Figures show that nearly half the Australian HIV positive population is not taking HIV treatment, even though doing so would improve their quality of life and reduce the risk of disease progression.
Red tape, high costs and a lack of awareness about new, well-tolerated treatments—as well as the health benefits of starting them early—mean that only 54% of Australians living with HIV are on HIV treatment, according to Phillip Keen from the National Association of People Living With HIV/AIDS (NAPWHA).
“There is a growing consensus that starting HIV treatment early can have significant health benefits,” said Keen. “But the latest data suggests that there is often too big a gap between when people are diagnosed with HIV and they begin treating it.”
In a presentation today at the Australasian HIV/AIDS Conference in Melbourne, Keen said that red tape is one of the biggest barriers to treatment uptake. In most states, people with HIV can only get their HIV treatments from hospital-based pharmacies, not community pharmacies. Dispensing fees can also be a major barrier for people on lower incomes.
“Many people living with HIV simply don't know about the latest medical advances,” said NAPWHA's Executive Director, Jo Watson. “We're encouraging people to start a conversation with their doctor to get all the info about starting treatment and benefits to their health. Also, taking treatment is much easier today due to more potent and better tolerated treatments that have been developed.”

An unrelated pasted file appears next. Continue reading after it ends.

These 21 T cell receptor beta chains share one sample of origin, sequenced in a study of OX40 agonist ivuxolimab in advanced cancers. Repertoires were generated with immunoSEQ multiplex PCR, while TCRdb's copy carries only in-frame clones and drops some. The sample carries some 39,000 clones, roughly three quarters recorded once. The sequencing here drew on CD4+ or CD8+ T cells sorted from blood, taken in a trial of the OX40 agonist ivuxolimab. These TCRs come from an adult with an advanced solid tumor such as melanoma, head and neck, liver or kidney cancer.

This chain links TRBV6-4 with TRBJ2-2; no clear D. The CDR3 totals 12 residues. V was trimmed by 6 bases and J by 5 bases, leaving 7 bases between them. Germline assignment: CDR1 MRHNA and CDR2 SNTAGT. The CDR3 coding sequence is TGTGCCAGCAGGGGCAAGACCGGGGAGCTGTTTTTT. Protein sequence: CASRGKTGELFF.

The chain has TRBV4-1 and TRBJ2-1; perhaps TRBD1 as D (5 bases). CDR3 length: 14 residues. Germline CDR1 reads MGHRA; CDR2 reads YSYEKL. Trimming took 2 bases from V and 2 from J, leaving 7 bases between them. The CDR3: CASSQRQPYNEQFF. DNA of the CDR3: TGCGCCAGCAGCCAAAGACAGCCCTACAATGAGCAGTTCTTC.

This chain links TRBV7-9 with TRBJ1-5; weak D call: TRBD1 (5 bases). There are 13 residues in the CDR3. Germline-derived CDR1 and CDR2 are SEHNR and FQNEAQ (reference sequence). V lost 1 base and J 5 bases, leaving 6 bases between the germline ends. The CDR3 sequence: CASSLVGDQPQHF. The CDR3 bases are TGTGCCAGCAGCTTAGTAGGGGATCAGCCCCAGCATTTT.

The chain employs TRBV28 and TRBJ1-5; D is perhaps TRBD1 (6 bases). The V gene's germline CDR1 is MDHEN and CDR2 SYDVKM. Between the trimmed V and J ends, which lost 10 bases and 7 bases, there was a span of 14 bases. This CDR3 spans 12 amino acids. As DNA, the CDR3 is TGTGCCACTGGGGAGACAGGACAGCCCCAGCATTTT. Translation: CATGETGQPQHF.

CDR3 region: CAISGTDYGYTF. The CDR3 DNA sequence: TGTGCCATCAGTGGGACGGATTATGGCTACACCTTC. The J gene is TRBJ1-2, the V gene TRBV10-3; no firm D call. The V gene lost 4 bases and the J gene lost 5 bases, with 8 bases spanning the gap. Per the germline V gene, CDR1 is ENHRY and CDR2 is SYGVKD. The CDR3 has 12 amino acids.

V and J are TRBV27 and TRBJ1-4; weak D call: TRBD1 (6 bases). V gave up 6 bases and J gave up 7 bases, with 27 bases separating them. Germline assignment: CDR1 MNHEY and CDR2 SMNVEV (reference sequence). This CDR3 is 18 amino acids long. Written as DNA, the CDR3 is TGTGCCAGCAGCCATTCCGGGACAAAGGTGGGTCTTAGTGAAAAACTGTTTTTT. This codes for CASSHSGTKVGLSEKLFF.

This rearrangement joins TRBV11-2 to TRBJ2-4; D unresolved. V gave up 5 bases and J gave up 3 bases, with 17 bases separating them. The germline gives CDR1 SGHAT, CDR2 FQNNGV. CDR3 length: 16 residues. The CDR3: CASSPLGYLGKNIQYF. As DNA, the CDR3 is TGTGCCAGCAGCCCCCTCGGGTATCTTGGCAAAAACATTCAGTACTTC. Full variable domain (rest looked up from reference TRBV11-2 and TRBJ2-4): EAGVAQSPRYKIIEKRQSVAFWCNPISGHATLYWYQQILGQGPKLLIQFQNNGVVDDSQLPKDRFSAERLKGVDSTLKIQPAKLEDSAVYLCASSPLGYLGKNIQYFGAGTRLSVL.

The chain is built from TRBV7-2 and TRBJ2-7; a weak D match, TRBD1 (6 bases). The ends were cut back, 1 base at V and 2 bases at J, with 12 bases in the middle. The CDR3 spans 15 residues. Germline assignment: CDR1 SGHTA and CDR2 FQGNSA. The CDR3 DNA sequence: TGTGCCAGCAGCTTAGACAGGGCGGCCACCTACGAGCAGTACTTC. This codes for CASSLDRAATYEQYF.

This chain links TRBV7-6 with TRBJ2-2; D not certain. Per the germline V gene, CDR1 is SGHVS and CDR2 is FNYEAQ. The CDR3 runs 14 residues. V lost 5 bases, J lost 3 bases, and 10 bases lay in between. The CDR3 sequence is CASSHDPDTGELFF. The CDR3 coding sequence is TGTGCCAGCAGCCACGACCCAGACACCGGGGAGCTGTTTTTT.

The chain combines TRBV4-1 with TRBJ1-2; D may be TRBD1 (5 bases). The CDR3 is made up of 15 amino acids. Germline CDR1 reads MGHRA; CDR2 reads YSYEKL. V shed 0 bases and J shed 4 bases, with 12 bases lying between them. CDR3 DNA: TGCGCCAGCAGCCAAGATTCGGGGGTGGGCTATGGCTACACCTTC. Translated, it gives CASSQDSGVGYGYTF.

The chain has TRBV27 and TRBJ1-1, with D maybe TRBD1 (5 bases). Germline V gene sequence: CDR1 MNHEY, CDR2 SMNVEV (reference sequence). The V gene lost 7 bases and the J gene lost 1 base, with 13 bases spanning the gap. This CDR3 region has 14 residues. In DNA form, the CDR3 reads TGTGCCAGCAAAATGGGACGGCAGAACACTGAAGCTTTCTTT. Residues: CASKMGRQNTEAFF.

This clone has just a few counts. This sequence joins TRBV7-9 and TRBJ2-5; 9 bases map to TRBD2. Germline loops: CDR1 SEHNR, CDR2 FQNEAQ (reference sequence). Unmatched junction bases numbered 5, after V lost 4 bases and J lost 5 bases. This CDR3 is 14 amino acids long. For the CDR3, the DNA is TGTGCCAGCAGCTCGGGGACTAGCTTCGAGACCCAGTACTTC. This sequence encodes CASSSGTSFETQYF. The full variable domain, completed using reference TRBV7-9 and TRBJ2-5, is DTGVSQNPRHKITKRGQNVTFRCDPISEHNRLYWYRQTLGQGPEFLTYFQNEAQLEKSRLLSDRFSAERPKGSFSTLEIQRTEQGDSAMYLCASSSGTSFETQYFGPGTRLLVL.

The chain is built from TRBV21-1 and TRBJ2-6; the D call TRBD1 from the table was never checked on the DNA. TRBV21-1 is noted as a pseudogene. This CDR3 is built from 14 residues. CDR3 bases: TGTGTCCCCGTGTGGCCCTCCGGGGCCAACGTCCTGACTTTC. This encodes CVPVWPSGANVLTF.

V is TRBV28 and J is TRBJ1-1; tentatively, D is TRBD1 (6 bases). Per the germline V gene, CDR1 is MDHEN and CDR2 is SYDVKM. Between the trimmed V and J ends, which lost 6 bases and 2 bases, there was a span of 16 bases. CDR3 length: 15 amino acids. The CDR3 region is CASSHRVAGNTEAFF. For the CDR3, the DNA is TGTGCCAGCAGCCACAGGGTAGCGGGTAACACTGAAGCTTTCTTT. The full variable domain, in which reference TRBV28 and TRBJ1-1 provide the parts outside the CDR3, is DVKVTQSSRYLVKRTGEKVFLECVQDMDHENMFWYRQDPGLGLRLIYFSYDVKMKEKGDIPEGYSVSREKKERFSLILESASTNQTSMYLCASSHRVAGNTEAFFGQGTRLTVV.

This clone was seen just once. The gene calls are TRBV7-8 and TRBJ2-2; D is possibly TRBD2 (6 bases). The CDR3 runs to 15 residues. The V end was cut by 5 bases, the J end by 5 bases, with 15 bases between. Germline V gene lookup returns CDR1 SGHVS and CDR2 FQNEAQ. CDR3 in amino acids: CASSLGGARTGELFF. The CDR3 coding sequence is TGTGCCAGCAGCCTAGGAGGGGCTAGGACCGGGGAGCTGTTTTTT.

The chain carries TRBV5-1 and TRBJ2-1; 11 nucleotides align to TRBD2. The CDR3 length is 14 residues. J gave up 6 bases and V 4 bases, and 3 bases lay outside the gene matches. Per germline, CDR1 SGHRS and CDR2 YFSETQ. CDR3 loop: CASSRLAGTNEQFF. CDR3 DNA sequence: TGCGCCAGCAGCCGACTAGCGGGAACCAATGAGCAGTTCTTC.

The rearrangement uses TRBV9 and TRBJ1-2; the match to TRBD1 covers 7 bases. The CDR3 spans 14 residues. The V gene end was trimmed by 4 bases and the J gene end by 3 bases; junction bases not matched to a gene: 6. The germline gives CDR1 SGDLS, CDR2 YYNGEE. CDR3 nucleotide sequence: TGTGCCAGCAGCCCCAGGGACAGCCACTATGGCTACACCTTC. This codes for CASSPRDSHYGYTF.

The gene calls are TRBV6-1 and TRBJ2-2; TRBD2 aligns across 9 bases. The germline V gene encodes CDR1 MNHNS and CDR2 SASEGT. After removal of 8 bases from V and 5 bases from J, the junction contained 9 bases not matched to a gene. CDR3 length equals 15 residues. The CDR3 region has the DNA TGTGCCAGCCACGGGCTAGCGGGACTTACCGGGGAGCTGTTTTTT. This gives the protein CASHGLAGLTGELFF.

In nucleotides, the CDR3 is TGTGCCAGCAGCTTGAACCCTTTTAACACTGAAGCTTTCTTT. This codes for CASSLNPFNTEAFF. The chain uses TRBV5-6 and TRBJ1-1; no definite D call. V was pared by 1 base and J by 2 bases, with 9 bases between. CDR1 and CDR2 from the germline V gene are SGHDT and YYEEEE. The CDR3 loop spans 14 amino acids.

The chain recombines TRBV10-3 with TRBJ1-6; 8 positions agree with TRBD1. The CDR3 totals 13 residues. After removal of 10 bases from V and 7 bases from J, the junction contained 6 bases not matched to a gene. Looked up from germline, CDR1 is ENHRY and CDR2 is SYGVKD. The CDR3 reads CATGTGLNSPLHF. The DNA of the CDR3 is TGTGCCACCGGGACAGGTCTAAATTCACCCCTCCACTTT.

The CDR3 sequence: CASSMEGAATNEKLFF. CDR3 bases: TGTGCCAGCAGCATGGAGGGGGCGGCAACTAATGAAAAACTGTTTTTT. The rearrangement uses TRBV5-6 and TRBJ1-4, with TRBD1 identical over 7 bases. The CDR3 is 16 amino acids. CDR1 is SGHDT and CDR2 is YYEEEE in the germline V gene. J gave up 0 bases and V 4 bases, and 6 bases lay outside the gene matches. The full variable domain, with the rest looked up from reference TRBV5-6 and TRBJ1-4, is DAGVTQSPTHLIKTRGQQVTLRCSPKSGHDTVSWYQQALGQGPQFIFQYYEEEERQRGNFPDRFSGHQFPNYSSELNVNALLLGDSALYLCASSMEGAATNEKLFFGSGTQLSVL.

The report also shows that that for the majority of people with HIV, treatment is delayed until well after their white blood cell (CD4) levels have fallen below the point where treatment is recommended by current guidelines.
The latest guidelines from the US, that Australia traditionally follows, recommend that all people with HIV treat, regardless of CD4 level.
NAPWHA is a signatory to the Melbourne Declaration, a call to action from Australia's peak HIV/AIDS organisations. The Melbourne Declaration calls for a greater government response on issues like early treatment and rapid testing in order to reach Australia's obligation of a 50% reduction in new infections under the 2011 UN Political Declaration on HIV/AIDS.
Media – to arrange interviews with or for more information, call Alex McClintock 0432 108 837 who is at the conference or Feehan Communications 02 9267 2711